Microbiology & Immunology Publications
Urogenital infections in women: Can probiotics help?
The Journal of urology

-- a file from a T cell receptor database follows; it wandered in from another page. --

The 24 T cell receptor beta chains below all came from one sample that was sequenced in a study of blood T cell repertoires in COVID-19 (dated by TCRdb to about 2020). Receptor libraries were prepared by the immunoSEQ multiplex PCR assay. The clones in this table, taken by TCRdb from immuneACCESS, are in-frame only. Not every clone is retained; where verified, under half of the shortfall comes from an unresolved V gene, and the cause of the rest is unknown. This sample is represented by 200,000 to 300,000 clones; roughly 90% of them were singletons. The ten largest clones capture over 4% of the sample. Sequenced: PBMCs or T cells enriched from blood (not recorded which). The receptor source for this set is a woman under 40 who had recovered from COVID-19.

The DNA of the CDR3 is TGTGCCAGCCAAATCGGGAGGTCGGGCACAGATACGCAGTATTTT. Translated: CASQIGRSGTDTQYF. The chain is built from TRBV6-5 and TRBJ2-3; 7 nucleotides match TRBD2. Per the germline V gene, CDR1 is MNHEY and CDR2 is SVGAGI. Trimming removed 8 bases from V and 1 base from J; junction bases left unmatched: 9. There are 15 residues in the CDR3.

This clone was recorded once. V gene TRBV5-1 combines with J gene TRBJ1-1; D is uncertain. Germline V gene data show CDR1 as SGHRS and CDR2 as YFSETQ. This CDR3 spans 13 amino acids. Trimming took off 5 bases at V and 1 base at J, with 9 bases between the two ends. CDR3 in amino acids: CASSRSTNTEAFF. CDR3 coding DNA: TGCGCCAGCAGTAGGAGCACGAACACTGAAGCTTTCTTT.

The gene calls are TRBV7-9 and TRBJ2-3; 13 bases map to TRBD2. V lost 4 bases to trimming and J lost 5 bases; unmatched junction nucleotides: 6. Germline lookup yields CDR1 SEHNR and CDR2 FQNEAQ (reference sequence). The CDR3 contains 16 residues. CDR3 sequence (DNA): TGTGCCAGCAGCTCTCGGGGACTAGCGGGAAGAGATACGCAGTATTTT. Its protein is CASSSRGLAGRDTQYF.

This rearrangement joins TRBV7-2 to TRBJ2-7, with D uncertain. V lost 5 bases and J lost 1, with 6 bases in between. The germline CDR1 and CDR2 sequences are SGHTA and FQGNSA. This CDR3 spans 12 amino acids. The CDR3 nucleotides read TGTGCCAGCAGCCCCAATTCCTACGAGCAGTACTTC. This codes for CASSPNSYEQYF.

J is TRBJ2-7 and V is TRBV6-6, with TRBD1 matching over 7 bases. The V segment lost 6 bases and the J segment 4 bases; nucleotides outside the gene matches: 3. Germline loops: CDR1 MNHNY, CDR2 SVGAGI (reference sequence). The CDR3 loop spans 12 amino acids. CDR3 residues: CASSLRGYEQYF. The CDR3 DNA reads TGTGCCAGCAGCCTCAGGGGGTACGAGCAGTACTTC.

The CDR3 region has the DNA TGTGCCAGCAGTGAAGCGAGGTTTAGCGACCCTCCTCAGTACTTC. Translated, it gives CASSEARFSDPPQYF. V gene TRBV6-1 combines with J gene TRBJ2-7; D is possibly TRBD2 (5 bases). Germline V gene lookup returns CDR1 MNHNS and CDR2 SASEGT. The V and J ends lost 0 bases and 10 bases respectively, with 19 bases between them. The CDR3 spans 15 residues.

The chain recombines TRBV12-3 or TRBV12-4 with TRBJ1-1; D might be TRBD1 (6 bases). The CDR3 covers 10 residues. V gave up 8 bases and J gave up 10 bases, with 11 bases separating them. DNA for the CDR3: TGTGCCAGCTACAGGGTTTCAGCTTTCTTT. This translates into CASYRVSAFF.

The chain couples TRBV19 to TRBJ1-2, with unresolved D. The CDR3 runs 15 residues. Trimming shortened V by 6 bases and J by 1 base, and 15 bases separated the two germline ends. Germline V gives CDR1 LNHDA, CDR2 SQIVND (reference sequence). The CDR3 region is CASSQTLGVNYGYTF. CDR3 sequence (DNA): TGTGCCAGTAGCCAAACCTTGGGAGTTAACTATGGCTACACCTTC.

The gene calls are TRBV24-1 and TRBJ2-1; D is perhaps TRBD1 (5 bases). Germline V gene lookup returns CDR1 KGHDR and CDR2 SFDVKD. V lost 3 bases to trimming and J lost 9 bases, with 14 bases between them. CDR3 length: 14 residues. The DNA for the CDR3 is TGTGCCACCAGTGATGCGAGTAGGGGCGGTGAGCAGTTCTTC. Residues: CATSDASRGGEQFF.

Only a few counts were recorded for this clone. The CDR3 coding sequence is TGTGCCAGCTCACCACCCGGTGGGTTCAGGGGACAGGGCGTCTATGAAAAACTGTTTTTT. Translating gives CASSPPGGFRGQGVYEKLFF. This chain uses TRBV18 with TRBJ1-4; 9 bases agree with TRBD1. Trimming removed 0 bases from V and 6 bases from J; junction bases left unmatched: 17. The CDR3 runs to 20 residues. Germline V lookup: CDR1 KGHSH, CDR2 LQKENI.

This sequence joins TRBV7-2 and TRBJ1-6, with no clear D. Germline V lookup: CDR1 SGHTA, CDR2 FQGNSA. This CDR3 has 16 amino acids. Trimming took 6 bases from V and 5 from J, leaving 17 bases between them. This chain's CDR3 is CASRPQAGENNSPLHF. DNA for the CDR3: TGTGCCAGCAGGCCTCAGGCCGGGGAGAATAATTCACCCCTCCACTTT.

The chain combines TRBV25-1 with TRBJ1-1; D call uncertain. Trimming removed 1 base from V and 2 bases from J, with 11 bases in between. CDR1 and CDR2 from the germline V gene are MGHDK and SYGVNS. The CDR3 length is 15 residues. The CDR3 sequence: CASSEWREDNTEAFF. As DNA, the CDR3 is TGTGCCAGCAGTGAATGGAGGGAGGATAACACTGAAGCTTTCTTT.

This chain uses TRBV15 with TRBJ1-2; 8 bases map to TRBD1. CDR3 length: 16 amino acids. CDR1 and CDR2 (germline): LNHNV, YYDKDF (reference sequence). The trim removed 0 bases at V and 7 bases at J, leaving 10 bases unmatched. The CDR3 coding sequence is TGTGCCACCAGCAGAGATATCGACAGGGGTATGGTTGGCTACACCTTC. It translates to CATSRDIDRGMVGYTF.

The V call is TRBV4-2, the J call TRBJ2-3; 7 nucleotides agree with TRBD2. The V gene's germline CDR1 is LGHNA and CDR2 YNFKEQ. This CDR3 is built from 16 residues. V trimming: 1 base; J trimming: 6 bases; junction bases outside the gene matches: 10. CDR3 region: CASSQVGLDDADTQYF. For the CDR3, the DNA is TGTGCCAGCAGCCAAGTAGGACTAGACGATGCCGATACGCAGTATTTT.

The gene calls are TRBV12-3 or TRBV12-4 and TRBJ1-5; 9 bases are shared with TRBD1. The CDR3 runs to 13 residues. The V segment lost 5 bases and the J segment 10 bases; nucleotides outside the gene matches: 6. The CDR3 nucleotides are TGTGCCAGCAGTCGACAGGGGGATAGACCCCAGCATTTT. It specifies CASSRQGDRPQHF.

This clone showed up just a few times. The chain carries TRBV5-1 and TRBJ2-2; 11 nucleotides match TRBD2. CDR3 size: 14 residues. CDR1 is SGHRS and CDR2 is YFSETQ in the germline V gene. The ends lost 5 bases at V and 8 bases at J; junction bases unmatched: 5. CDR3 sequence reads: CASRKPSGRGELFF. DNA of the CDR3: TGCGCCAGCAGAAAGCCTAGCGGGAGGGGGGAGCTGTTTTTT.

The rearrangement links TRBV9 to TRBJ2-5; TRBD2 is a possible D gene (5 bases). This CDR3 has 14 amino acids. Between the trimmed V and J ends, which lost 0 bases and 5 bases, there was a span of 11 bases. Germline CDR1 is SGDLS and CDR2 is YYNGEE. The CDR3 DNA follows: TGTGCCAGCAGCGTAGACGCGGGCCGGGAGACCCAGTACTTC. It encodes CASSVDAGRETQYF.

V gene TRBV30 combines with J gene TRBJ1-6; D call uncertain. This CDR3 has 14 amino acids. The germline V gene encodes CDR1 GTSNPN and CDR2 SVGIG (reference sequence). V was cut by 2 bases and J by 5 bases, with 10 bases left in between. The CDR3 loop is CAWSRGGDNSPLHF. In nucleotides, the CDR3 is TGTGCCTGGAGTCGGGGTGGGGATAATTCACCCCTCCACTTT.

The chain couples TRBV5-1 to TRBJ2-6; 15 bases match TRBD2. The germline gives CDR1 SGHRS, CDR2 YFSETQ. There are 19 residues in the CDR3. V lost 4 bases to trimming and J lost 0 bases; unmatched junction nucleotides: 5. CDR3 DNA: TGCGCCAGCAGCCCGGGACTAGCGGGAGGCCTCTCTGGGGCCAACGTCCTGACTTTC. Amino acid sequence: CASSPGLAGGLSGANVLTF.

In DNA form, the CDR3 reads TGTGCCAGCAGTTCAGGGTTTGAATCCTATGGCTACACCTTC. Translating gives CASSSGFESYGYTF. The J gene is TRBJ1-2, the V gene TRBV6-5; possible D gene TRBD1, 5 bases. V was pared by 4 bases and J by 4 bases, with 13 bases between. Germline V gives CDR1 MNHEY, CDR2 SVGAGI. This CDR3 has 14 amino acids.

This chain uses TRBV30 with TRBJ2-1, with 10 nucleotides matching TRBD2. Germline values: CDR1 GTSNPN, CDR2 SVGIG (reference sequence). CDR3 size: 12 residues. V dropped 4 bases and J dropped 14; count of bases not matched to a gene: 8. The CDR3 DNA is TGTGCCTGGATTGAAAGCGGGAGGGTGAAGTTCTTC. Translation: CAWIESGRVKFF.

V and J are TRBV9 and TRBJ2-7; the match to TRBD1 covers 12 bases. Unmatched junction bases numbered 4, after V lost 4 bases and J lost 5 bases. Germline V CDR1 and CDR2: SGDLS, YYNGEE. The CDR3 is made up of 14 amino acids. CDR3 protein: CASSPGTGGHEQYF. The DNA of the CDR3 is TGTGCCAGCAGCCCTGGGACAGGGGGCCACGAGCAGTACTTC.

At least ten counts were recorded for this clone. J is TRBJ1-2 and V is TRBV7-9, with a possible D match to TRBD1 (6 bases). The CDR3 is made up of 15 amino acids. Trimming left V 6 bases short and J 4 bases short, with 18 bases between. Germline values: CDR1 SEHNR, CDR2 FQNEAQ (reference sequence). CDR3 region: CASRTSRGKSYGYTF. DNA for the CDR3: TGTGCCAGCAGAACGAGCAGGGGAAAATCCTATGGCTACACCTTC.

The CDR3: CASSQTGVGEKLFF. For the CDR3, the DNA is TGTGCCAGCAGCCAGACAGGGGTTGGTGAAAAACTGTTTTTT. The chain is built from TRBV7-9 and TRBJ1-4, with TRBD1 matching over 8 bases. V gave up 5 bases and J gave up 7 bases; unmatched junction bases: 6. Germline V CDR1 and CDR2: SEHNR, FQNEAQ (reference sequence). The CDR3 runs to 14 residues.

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Lactobacilli strains vary in their ability to interfere with colonization of uroepithelial cells by pathogenic organisms. Bacterial size, adherence capability, competitive exclusion and inhibition of pathogenic growth were examined in selected strains of lactobacilli to assess their relative importance. We tested adherence to uroepithelial cells of 34 lactobacillus isolates originating from the urogenital tract, dairy sources and chickens, and 1 lactobacillus strain isolated from a commercially available preparation. The ability to adhere differed greatly among the 34 strains, with a range of 8 to 74 bacteria per cell, and the commercial strain attached poorly with a mean of 15 bacteria per cell. Eleven strains of lactobacilli were selected and found to differ in length and width dimensions. These strains were found to exclude competitively with varying efficiency 6 strains of uropathogens from adhering to uroepithelial cells. The effective ability of Lactobacillus casei GR-1 to exclude the uropathogens confirmed previous findings and other strains (GR-2, GR-3 and A-60) gave a similar range of exclusion. The lactobacillus isolates varied greatly in their ability to inhibit the growth of 11 uropathogens under the conditions of an agar overlay inhibition assay. A combination score was allocated to each of the 11 lactobacillus strains based on size, adherence, exclusion and inhibition. Lactobacillus casei GR-1 attained the highest score while the commercial strain attained the lowest score. The results of this study identified 4 properties that should be examined to select lactobacillus strains before embarking upon bacterial interference studies to prevent urinary tract and other infections in humans.